- Visual and Performing Arts
Film Studies is a year-long elective which meets the A-G Fine Arts requirement for UC approval. Storytelling is the most common way that we communicate to one another. Stories told with film have a tremendous influence on our attitudes and perceptions of the world around us. In fact, films may be one of the most powerful tools in modern culture for shaping values and conveying information. By viewing, studying, discussing and writing about film, students develop and demonstrate skills in technological, cultural, and media literacy, as well as critical thinking and problem solving - skills that will serve them well in the real world.
Film Studies Syllabus
UNIT 1: The Birth of Cinema/ Silent Film
Key Concepts: Precursors, early photography, persistence of vision, critical inventions, Thomas Edison’s role, public reaction, inter-titles, continuity, Charlie Chaplin, landmark silent films, actors and directors.
Film Examples: Lumiere Brothers’ First Films, A Trip to the Moon, The Gold Rush, The Kid, City Lights, Sherlock Jr., Nosferatu.
Time Frame: Weeks 1-3
UNIT 2: The Introduction of Sound / The Musical
Key Concepts: Important inventions, competing formats, public acceptance, newsreels, Broadway’s influence, changes in the musical genre over the years, landmark musical films, actors, and directors.
Film Examples: Singin’ in the Rain, On the Town, The Wizard of Oz, West Side Story, The Beatles: Help!.
Time Frame: Weeks 4-7
UNIT 3: Censorship/ The Comedy
Key Concepts: Public concerns, MPPDA, The Production Code, The Hays Commission, the rating system, landmark comedies, societal influences, effects of constraints on art, landmark comedy films, actors, writers and directors.
Film Examples: Duck Soup, Bringing Up Baby, Some Like It Hot, Dr. Strangelove, What’s Up, Doc?
Time Frame: Weeks 8-11
UNIT 4: The Studio System/ The Western
Key Concepts: The Big Eight Studios, vertical integration, art as a business, landmark westerns, landscapes as characters, mythological heroes, landmark western films, actors, writers and directors.
Film Examples: Stagecoach, True Grit, The Searchers, Shane, High Noon, The Man Who Shot Liberty Valance.
Time Frame: Weeks 12-14
UNIT 5: Cinema and Patriotism/ The Combat Film
Key Concepts: McCarthyism, Hollywood blacklist, House on Un-American Activities, First Amendment, Hollywood’s role in the war, war bonds, propaganda vs. patriotism, landmark war films, actors and directors.
Film Examples: Bataan, The Sands of Iwo Jima, Stalag 17, Paths of Glory, Battleground.
Time Frame: Weeks 15-18 (End of Semester One)
UNIT 6: Documentaries and Bias in Cinema
(Beginning of Semester Two)
Key Concepts: Bias, first person accounts, journalistic versus editorial, history films, Cinema Verite, docudramas, biopics, re-enactments, propaganda, objectivity, landmark documentary films, artists, studios and directors.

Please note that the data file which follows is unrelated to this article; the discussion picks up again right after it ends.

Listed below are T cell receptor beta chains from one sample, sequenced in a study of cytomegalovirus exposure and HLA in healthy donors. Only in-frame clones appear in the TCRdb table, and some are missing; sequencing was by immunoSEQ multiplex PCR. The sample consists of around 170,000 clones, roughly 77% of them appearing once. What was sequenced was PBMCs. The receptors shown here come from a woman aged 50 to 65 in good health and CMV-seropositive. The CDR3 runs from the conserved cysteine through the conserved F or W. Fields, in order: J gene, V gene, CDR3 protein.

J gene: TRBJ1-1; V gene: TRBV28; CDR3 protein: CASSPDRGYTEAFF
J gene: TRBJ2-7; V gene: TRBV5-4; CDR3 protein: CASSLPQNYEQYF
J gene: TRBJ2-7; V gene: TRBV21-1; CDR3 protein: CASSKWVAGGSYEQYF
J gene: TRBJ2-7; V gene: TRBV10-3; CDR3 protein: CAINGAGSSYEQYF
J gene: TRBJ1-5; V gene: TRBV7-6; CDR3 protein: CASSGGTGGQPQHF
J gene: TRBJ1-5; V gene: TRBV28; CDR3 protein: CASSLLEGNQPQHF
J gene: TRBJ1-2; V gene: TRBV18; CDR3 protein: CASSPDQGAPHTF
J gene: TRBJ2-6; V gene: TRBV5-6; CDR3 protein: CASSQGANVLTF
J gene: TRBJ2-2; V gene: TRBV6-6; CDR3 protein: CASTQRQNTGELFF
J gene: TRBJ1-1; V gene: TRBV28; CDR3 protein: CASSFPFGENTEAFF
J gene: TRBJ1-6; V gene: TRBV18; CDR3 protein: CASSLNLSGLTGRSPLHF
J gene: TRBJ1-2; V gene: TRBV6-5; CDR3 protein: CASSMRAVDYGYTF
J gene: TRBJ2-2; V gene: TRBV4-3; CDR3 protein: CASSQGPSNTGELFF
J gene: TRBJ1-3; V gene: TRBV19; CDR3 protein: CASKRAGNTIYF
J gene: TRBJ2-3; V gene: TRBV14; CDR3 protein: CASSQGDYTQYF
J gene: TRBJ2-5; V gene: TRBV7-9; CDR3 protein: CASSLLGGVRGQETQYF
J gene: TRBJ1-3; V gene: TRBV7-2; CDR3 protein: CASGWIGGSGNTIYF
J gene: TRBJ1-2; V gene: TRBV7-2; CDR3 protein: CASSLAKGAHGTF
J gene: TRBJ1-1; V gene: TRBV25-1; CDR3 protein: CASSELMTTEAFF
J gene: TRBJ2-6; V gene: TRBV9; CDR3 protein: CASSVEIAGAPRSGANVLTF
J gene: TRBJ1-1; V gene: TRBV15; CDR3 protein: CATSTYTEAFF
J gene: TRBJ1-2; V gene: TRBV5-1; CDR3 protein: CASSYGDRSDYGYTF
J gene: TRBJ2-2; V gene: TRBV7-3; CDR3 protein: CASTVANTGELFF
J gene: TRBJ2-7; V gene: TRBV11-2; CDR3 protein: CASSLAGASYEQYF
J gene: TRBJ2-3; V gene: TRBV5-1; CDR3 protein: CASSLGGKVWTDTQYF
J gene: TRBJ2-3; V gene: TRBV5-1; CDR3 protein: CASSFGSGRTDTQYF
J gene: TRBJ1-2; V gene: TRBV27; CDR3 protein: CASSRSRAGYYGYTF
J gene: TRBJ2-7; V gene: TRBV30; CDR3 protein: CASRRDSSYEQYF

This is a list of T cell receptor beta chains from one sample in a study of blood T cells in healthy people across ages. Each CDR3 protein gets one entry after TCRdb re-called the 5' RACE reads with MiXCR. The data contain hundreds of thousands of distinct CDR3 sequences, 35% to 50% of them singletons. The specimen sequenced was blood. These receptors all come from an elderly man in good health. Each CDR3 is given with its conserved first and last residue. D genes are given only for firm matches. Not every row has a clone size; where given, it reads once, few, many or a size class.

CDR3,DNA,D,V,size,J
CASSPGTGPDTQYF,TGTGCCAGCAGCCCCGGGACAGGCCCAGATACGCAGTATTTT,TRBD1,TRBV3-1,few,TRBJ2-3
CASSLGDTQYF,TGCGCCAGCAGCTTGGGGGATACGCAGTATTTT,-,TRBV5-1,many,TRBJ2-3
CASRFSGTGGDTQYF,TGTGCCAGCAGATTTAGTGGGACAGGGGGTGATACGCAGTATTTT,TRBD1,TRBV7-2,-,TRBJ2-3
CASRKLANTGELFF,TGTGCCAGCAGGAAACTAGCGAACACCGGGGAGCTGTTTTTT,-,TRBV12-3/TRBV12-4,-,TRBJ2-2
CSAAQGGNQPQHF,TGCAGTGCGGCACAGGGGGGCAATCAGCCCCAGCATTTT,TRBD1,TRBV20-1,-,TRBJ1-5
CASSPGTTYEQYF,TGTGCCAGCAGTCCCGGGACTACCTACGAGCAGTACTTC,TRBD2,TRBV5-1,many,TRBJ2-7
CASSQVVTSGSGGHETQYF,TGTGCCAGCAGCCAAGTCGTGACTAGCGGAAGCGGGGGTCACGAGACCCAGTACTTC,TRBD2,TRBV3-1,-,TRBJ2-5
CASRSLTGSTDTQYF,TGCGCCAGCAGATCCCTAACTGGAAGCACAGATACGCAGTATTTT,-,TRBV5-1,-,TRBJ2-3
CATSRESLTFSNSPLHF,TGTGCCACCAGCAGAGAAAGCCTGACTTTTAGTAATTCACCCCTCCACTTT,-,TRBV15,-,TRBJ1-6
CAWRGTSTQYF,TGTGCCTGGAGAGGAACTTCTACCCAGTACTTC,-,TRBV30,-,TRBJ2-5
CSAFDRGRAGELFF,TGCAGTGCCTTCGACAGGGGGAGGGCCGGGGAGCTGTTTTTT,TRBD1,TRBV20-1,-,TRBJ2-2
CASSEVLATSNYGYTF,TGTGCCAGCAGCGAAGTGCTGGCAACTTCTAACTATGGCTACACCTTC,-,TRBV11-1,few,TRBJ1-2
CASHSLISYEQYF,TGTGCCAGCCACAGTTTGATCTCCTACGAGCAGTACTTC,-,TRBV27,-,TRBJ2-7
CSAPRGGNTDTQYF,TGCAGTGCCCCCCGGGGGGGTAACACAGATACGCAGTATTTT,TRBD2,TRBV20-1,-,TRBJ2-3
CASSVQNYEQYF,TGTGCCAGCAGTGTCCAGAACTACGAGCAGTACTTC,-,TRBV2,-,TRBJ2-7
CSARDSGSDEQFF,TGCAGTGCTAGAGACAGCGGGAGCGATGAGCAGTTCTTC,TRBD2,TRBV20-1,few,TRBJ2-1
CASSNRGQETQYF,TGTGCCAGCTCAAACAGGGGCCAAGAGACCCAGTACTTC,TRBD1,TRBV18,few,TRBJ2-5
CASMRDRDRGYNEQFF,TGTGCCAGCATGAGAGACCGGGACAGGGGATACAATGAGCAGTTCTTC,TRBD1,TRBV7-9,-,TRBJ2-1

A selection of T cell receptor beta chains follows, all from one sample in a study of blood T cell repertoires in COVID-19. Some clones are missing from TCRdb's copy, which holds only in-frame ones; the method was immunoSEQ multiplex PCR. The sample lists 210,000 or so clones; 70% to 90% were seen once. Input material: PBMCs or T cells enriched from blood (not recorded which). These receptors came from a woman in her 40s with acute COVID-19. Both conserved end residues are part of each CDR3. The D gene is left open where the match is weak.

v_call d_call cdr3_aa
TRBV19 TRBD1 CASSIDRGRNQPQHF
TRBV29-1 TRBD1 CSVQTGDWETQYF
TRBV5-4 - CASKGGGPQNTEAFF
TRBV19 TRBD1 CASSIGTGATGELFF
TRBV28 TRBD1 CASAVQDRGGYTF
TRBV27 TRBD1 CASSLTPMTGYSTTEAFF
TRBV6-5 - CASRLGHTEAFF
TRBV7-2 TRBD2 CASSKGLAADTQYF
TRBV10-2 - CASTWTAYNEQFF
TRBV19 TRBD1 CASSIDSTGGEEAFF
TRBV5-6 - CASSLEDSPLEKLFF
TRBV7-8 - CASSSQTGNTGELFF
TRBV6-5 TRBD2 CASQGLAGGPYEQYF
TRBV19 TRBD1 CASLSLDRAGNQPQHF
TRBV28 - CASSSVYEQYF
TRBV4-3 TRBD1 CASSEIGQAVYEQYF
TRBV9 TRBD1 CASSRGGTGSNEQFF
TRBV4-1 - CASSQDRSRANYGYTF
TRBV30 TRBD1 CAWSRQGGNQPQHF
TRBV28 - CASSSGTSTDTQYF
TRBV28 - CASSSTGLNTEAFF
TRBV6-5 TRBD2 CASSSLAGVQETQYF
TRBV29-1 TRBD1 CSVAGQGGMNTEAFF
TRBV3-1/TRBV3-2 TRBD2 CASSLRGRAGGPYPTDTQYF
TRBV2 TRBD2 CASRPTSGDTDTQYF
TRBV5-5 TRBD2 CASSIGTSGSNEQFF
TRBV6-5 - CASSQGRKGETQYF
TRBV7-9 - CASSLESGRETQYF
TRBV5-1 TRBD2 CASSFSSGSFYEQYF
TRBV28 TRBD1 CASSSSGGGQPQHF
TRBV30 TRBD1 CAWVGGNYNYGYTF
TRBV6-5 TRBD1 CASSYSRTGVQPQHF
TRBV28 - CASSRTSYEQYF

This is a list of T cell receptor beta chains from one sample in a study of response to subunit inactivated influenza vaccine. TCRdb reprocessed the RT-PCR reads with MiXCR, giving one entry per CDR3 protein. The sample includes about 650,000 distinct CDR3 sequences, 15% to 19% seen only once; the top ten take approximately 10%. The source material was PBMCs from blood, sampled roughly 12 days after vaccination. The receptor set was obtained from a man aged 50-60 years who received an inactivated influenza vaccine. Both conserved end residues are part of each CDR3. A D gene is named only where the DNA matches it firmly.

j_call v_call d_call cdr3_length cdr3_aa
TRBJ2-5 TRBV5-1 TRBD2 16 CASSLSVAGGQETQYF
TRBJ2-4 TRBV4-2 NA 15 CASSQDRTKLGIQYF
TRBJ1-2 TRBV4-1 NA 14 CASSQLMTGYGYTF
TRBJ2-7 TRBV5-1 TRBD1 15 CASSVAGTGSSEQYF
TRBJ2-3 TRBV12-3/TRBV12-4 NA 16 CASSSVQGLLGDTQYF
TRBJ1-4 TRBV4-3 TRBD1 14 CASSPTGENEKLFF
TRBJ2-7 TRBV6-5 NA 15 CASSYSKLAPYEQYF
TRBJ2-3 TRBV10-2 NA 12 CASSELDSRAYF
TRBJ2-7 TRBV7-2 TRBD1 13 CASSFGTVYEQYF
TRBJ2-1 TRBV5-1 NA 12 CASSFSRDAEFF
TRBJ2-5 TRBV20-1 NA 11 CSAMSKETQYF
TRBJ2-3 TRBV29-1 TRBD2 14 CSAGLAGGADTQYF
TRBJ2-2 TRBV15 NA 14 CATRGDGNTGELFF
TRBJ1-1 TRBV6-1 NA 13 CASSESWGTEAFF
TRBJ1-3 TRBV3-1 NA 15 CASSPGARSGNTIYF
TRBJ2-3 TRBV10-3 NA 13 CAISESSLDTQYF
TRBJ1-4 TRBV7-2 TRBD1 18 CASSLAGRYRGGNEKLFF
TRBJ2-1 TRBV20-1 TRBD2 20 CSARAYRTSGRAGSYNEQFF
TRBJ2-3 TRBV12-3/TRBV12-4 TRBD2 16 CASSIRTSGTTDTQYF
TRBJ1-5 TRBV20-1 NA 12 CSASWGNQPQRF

Film Examples: The Endless Summer, On Any Sunday, Encounters at the End of the World, The Wild Parrots of Telegraph Hill
Time Frame: Weeks 1-4
UNIT 7: The Art of Cinematography/ Film Noir
Key Concepts: The cinematographer as an artist, the rule of thirds, lighting concepts and terminology, techniques of focusing, negative space, shadowing, landmark noir films, actors, writers and directors.
Film Examples: Sunset Boulevard, The Maltese Falcon, Double Indemnity, The Third Man, The Big Sleep, The Big Heat, Detour, Citizen Kane.
Time Frame: Weeks 5-8
UNIT 8: The Art of Editing/ Suspense Films
Key Concepts: The grammar of film editing, editing terminology, montage, cross-cutting, landmark suspense films, Alfred Hitchcock, other suspense actors and directors.
Film Examples: Strangers on a Train, Vertigo, Rear Window, Rope, Wait Until Dark, Duel.
Time Frame: Weeks 9-11
UNIT 9: The Art of Director/ The Drama
Key Concepts: The evolution of the director’s job, the role of the director, producer vs. director, the auteur theory, the final cut, Orson Welles, David Lean, John Huston, landmark drama films and directors.
Film Examples: On the Waterfront, Seven Samurai, The Treasure of the Sierra Madre, 12 Angry Men.
Time Frame: Weeks 12-15
UNIT 10: The Film School Generation/ The Blockbuster
Key Concepts: Low-budget filmmaking, B-movies, location shooting, product tie-ins, conglomerate takeovers, landmark 1970s films, artists, and directors such as Francis Ford Coppola, George Lucas, Martin Scorsese, and Steven Spielberg.
Film Examples: Star Wars, Back to the Future, The Outsiders, Raiders of the Lost Ark, Close Encounters of the Third Kind, E.T.
Time Frame: Weeks 15-18
ABOUT MR. OHNSTAD
ABOUT MR. OHNSTAD
ABOUT MR. OHNSTAD
- BFA in Media Arts from the Minneapolis College of Art and Design
- MA in Telecommunications, Film and New Media Production from San Diego State University
- Teaching Credential in English with CLAD Emphasis from San Diego State University
- Teaching Credential in Multimedia from Cal State Long Beach
- 22nd year teaching in Capistrano Unified District
- 16th year teaching at Aliso Niguel High School